Canine Coronavirus is a highly contagious virus caused by dog feces that is ingested (licked, inhaled or eaten) by your dog. There are several ways for a dog to catch the virus including direct contact with another dog. This occurs when dogs are smelling each other, licking the ground, or touching infected feces.
An infected adult dog sheds the virus for several days after they originally catch the disease (even when no longer showing symptoms). Puppies can shed the virus for as long as 6 months after recovery. You tend to see outbreaks of the illness in places where dogs gather such as dog runs, dog shows, pet stores, or at a kennel. The infection is very difficult to control and eliminate, since even when using a disinfectant to clean a kennel, contact between dogs can still spread the disease. In terms of disinfectants, a 3% hypochlorite solution will kill the virus.
Any age dog can catch the illness, although dogs with a weakened immune system, younger dogs, or dogs that have not been vaccinated are most susceptible.
Coronavirus puppies survival is dependent on early diagnosis and treatment. The virus can be a very serious problem for puppies between the age of 6 and 16 weeks.
See below for information on COVID-19.
Duration of Coronavirus in Dogs
The virus usually lasts from 2 to 10 days.
What to Expect at the Veterinarian’s Office
Since Parvovirus is more problematic than cornoavirus, they will often test for parvo, test the blood, examine the stool, abdomen and often take x-rays.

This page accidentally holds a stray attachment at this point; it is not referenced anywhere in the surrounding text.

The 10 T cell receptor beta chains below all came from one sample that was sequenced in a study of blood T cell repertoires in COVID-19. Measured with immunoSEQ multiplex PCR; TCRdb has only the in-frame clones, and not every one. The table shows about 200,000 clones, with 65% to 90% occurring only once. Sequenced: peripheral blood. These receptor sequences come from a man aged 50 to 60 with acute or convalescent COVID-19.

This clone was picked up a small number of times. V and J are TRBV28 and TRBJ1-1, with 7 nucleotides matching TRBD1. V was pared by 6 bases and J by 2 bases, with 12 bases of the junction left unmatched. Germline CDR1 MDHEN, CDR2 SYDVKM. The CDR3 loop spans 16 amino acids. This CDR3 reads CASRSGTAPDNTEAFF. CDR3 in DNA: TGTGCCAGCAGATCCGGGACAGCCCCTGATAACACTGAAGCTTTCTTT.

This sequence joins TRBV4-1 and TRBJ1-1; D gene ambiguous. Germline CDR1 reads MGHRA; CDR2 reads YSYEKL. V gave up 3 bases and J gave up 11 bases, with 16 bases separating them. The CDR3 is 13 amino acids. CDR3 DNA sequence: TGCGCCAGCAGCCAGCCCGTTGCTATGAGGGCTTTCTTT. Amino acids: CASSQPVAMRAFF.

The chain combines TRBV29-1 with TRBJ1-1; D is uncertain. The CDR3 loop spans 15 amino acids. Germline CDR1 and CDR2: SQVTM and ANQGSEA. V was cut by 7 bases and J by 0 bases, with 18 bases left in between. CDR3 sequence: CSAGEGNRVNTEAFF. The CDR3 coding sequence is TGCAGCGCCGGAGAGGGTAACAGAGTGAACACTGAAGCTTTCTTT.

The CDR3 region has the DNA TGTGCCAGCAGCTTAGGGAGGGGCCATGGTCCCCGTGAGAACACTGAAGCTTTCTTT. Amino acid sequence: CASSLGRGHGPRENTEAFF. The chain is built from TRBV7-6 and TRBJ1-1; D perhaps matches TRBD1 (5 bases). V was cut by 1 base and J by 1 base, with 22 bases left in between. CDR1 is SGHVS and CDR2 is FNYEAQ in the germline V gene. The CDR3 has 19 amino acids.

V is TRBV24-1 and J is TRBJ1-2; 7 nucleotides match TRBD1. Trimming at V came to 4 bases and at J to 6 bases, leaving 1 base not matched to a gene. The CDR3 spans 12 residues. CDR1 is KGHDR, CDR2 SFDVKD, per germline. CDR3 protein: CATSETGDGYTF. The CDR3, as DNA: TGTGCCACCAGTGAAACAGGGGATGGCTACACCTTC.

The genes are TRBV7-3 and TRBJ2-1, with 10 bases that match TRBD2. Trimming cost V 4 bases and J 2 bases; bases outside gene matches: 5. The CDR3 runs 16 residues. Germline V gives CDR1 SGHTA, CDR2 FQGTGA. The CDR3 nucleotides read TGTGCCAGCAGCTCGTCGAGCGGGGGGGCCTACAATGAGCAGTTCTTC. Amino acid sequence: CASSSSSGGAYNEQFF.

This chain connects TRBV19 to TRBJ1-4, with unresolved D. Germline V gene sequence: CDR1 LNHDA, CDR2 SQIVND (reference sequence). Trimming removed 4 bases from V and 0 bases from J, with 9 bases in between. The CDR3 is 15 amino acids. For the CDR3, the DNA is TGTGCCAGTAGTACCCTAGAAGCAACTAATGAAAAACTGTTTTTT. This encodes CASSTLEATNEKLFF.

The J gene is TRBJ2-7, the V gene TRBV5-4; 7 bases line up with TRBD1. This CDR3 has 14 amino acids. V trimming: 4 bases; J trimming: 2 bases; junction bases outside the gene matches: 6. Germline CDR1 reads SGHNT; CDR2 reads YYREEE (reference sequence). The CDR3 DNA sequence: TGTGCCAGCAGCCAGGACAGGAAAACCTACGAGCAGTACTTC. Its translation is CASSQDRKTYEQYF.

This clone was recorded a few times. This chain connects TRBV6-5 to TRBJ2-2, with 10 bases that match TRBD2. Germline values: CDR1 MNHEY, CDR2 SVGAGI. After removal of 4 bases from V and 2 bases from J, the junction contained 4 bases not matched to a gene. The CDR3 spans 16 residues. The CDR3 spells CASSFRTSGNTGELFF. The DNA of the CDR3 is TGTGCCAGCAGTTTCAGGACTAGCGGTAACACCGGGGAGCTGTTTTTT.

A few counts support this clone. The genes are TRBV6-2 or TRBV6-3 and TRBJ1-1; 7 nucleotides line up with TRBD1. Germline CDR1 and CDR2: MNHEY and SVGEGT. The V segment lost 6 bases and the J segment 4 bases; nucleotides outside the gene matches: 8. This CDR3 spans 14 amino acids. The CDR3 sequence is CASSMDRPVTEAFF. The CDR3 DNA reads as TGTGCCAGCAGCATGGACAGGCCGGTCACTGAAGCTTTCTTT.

If your pet has severe symptoms, the dog may need to stay at an Animal Hospital for a 24-hour period. Fluids will be provided if a dog is dehydrated.
Natural remedies can be used for additional support (not a
cure) as a way of strengthening the immune system and digestive tract
Prevention of Coronavirus in Dogs
Beyond avoiding exposure to an infected dog, there is a vaccine available for this virus. However, the 2003 AAHA Vaccine Guidelines Task Force does not recommend the use of currently available CCoV vaccines. The vaccine doesn't provide complete protection against the disease.
COVID-19 and Dogs
According to the CDC and a study from the University of Guelph, a substantial proportion of dogs in households of persons with COVID-19 become infect. Scientific evidence suggests transmission from people to their pets, but not from dogs to people. We recommend that dogs be kept apart from anyone that has tested positive for COVID-19 or has related symptoms. Read more information on dogs and COVID-19.
Canine Coronavirus Infection
Deptartment of Animal Health and Well-being, University of Bari, Valenzano, Bari, Italy.
If You Have Pets - Centers for Disease Control (information for pet owners on COVID-19)